It is more just more than equity, return on investment, cash flow, and etc…its about making a difference. And thank you for the reminder

  • Michael Holmes

    Cant wait Jared!

  • MattWilsontv

    Thanks Michael, we are going to try and cover more companies with triple bottom lines (People, Planet and Profit). Love your enthusiasm for our material!

  • MattWilsontv

    Thanks Ryan, love this “Gen Y is a generation of Creatives blessed to live in a time when innovation is king”. Great stuff… would love to hear more!

  • Ryan Hanley

    Thanks Matt. Let me know what you would want to hear more about and I can some thoughts on electronic paper.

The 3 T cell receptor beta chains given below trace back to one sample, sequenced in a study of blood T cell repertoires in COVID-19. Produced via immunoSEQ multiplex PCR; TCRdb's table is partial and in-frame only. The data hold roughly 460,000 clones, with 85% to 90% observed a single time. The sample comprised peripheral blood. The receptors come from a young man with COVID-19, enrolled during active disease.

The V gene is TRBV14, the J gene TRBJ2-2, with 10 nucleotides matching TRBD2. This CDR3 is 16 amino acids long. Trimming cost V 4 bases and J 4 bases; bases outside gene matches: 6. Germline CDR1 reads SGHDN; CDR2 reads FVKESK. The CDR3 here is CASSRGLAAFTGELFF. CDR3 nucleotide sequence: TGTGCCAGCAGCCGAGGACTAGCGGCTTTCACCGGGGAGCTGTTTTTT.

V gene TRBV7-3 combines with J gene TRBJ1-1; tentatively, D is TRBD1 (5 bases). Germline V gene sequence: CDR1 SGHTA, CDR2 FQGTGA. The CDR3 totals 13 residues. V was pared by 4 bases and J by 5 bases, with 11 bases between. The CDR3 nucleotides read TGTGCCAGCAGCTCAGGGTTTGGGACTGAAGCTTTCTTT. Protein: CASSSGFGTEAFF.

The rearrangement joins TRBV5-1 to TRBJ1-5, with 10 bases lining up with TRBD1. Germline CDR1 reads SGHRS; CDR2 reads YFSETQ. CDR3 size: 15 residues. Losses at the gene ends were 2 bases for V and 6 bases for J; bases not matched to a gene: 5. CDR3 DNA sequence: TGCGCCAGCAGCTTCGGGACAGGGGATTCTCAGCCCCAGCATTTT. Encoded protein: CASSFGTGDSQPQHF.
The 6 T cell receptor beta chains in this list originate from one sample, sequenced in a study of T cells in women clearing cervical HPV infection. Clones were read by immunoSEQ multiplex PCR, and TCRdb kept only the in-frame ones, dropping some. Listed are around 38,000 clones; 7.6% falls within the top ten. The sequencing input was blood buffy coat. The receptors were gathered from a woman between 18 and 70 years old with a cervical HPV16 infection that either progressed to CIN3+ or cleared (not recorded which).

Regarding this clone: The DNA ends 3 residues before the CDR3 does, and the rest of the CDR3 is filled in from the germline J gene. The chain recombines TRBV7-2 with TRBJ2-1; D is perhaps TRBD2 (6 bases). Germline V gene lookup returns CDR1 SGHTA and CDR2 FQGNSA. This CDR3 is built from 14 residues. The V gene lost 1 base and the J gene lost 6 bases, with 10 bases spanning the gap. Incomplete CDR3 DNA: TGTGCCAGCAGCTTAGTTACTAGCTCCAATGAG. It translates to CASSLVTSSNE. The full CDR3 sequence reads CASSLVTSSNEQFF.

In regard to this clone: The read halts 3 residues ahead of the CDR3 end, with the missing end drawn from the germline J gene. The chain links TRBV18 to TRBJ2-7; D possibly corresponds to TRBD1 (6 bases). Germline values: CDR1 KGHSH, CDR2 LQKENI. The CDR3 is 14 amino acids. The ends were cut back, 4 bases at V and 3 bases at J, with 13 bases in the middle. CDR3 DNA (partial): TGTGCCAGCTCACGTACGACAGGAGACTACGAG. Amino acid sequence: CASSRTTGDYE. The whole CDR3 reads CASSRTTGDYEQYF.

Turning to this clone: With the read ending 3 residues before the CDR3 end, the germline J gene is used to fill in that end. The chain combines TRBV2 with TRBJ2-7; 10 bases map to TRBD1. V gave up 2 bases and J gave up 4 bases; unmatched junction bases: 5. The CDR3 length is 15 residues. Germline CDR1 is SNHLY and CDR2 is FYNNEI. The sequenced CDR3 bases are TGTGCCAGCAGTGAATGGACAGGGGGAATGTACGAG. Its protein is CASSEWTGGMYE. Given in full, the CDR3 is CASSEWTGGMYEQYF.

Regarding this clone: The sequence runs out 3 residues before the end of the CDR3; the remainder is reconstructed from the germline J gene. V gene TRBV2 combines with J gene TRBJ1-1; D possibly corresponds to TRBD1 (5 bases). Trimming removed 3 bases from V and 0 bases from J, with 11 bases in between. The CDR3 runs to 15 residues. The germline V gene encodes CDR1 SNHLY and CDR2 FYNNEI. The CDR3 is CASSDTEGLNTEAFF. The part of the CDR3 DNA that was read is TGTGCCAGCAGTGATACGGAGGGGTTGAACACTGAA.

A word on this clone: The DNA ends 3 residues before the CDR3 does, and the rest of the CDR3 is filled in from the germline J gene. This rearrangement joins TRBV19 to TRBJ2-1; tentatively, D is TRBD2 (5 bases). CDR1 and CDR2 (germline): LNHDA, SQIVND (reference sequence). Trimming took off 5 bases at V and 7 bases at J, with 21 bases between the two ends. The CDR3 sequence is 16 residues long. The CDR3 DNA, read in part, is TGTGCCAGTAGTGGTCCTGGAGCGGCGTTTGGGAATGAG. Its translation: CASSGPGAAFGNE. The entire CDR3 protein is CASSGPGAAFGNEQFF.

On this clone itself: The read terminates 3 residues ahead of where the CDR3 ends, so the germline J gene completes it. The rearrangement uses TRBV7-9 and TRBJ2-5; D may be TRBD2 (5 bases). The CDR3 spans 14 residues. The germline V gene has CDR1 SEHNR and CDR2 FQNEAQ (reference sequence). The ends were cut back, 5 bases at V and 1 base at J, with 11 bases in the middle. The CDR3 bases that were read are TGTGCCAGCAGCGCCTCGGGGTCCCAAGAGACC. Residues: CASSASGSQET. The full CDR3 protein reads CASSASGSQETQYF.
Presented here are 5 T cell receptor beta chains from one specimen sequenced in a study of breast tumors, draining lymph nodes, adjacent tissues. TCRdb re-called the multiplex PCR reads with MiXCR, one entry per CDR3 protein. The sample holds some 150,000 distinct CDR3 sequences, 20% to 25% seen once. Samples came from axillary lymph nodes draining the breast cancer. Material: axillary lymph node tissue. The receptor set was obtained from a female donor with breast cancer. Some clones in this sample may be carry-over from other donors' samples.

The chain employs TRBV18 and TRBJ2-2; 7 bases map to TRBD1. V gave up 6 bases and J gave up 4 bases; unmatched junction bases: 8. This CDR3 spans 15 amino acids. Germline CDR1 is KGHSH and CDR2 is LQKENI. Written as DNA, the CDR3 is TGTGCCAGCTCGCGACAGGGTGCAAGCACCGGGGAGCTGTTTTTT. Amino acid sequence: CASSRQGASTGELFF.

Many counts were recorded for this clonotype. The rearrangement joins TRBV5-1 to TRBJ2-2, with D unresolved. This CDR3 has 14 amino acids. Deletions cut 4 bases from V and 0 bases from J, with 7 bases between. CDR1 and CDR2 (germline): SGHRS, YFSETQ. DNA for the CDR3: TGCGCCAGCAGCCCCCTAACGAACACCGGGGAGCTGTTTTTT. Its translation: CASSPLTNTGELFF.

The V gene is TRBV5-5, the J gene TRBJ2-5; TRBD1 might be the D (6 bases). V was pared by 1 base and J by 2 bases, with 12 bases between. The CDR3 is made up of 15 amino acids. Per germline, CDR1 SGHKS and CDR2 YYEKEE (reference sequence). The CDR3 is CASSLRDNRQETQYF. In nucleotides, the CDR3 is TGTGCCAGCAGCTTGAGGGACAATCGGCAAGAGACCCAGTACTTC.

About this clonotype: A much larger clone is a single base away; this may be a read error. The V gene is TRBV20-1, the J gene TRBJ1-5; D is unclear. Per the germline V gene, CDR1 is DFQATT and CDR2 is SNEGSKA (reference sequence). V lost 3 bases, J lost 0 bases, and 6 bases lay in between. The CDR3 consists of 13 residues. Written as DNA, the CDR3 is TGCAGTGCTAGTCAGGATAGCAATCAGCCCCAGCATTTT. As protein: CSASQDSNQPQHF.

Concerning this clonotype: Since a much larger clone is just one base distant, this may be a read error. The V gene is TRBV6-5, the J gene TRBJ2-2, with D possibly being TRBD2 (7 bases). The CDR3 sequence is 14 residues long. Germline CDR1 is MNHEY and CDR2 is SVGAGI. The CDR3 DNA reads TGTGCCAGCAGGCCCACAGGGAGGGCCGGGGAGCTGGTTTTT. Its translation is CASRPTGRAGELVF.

• Devesh

    Awesome article and brilliant discussion in comments!

    The way I see the criticism is one, it is good, someone not liking what we (GenY) are doing is a clear sign of the fact that we are doing something right (of course with the exceptions like Lindsay Lohan and other spoiled brats, who need to put their act together)… As many of the commenters already mentioned, look around you and you will find hard working and hustling everyday GenYers who are working on changing the world… Matt himself is a good example, the easy and lazy route for him would have been to get a lousy 9-5 job and party rest of the time (the typical GenY image people have for us)…but I bet this guy is pulling 80+ hour work weeks instead of 40 only to bring the fellow GenYers the message of following what they love and not just a paycheck… Matt is not the only one, there are so many of us…